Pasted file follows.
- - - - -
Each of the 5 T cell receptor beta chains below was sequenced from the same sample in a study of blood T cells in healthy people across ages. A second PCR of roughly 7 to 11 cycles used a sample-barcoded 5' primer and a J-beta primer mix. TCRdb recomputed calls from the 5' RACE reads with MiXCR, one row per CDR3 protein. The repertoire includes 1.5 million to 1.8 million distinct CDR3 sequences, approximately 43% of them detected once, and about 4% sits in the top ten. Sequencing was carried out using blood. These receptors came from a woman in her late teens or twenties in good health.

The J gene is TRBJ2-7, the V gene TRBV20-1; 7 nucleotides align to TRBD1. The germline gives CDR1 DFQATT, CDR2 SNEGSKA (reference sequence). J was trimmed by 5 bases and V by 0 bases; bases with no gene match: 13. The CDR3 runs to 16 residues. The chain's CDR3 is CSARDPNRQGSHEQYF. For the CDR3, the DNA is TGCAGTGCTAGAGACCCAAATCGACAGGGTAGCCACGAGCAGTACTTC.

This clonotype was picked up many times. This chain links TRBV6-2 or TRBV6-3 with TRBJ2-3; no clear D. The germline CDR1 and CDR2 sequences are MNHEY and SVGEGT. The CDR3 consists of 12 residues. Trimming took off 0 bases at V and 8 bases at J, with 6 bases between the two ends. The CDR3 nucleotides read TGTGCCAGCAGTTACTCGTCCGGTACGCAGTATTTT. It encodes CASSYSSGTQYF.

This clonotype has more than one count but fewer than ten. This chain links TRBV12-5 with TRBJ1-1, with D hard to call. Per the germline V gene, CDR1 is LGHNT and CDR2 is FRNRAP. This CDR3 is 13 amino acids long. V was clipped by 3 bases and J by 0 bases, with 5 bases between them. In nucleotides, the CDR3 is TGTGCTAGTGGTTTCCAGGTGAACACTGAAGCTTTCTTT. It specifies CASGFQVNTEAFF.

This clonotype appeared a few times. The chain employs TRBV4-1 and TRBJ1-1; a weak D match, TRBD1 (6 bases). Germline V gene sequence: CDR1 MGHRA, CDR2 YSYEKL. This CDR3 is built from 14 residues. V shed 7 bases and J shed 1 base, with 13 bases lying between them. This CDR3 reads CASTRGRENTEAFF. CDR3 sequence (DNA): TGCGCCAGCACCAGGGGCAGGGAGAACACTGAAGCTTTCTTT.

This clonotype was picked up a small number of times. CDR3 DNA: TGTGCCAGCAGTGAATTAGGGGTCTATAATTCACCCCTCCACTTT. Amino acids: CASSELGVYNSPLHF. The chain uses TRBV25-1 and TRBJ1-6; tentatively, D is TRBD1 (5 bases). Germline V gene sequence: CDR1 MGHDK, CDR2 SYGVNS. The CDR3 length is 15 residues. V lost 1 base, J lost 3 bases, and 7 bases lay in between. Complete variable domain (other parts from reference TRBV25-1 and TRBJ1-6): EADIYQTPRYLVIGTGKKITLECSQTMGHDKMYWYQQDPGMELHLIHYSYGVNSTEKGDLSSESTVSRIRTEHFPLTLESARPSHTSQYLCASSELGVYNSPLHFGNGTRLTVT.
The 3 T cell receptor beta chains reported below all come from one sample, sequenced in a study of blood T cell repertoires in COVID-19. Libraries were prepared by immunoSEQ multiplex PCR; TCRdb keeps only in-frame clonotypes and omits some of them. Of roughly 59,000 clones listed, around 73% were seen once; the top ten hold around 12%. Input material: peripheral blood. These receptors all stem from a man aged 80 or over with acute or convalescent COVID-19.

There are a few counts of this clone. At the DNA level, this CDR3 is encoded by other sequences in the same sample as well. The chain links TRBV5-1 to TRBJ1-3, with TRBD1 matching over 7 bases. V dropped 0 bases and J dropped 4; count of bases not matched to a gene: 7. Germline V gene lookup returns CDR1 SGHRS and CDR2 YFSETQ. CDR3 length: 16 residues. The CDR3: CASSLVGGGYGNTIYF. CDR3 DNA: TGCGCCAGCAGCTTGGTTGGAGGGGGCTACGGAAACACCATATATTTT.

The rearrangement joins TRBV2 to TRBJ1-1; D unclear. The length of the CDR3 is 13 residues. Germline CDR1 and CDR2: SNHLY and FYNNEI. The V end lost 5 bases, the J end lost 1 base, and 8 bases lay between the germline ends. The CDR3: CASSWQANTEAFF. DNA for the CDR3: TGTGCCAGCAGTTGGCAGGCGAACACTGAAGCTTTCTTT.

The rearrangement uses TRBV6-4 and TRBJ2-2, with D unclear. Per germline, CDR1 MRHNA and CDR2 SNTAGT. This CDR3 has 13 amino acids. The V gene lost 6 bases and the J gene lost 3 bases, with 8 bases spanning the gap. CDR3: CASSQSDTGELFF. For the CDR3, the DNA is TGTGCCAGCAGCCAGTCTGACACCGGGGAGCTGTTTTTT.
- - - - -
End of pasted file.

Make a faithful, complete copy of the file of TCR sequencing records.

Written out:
Each of the 5 T cell receptor beta chains below was sequenced from the same sample in a study of blood T cells in healthy people across ages. A second PCR of roughly 7 to 11 cycles used a sample-barcoded 5' primer and a J-beta primer mix. TCRdb recomputed calls from the 5' RACE reads with MiXCR, one row per CDR3 protein. The repertoire includes 1.5 million to 1.8 million distinct CDR3 sequences, approximately 43% of them detected once, and about 4% sits in the top ten. Sequencing was carried out using blood. These receptors came from a woman in her late teens or twenties in good health.

The J gene is TRBJ2-7, the V gene TRBV20-1; 7 nucleotides align to TRBD1. The germline gives CDR1 DFQATT, CDR2 SNEGSKA (reference sequence). J was trimmed by 5 bases and V by 0 bases; bases with no gene match: 13. The CDR3 runs to 16 residues. The chain's CDR3 is CSARDPNRQGSHEQYF. For the CDR3, the DNA is TGCAGTGCTAGAGACCCAAATCGACAGGGTAGCCACGAGCAGTACTTC.

This clonotype was picked up many times. This chain links TRBV6-2 or TRBV6-3 with TRBJ2-3; no clear D. The germline CDR1 and CDR2 sequences are MNHEY and SVGEGT. The CDR3 consists of 12 residues. Trimming took off 0 bases at V and 8 bases at J, with 6 bases between the two ends. The CDR3 nucleotides read TGTGCCAGCAGTTACTCGTCCGGTACGCAGTATTTT. It encodes CASSYSSGTQYF.

This clonotype has more than one count but fewer than ten. This chain links TRBV12-5 with TRBJ1-1, with D hard to call. Per the germline V gene, CDR1 is LGHNT and CDR2 is FRNRAP. This CDR3 is 13 amino acids long. V was clipped by 3 bases and J by 0 bases, with 5 bases between them. In nucleotides, the CDR3 is TGTGCTAGTGGTTTCCAGGTGAACACTGAAGCTTTCTTT. It specifies CASGFQVNTEAFF.

This clonotype appeared a few times. The chain employs TRBV4-1 and TRBJ1-1; a weak D match, TRBD1 (6 bases). Germline V gene sequence: CDR1 MGHRA, CDR2 YSYEKL. This CDR3 is built from 14 residues. V shed 7 bases and J shed 1 base, with 13 bases lying between them. This CDR3 reads CASTRGRENTEAFF. CDR3 sequence (DNA): TGCGCCAGCACCAGGGGCAGGGAGAACACTGAAGCTTTCTTT.

This clonotype was picked up a small number of times. CDR3 DNA: TGTGCCAGCAGTGAATTAGGGGTCTATAATTCACCCCTCCACTTT. Amino acids: CASSELGVYNSPLHF. The chain uses TRBV25-1 and TRBJ1-6; tentatively, D is TRBD1 (5 bases). Germline V gene sequence: CDR1 MGHDK, CDR2 SYGVNS. The CDR3 length is 15 residues. V lost 1 base, J lost 3 bases, and 7 bases lay in between. Complete variable domain (other parts from reference TRBV25-1 and TRBJ1-6): EADIYQTPRYLVIGTGKKITLECSQTMGHDKMYWYQQDPGMELHLIHYSYGVNSTEKGDLSSESTVSRIRTEHFPLTLESARPSHTSQYLCASSELGVYNSPLHFGNGTRLTVT.
The 3 T cell receptor beta chains reported below all come from one sample, sequenced in a study of blood T cell repertoires in COVID-19. Libraries were prepared by immunoSEQ multiplex PCR; TCRdb keeps only in-frame clonotypes and omits some of them. Of roughly 59,000 clones listed, around 73% were seen once; the top ten hold around 12%. Input material: peripheral blood. These receptors all stem from a man aged 80 or over with acute or convalescent COVID-19.

There are a few counts of this clone. At the DNA level, this CDR3 is encoded by other sequences in the same sample as well. The chain links TRBV5-1 to TRBJ1-3, with TRBD1 matching over 7 bases. V dropped 0 bases and J dropped 4; count of bases not matched to a gene: 7. Germline V gene lookup returns CDR1 SGHRS and CDR2 YFSETQ. CDR3 length: 16 residues. The CDR3: CASSLVGGGYGNTIYF. CDR3 DNA: TGCGCCAGCAGCTTGGTTGGAGGGGGCTACGGAAACACCATATATTTT.

The rearrangement joins TRBV2 to TRBJ1-1; D unclear. The length of the CDR3 is 13 residues. Germline CDR1 and CDR2: SNHLY and FYNNEI. The V end lost 5 bases, the J end lost 1 base, and 8 bases lay between the germline ends. The CDR3: CASSWQANTEAFF. DNA for the CDR3: TGTGCCAGCAGTTGGCAGGCGAACACTGAAGCTTTCTTT.

The rearrangement uses TRBV6-4 and TRBJ2-2, with D unclear. Per germline, CDR1 MRHNA and CDR2 SNTAGT. This CDR3 has 13 amino acids. The V gene lost 6 bases and the J gene lost 3 bases, with 8 bases spanning the gap. CDR3: CASSQSDTGELFF. For the CDR3, the DNA is TGTGCCAGCAGCCAGTCTGACACCGGGGAGCTGTTTTTT.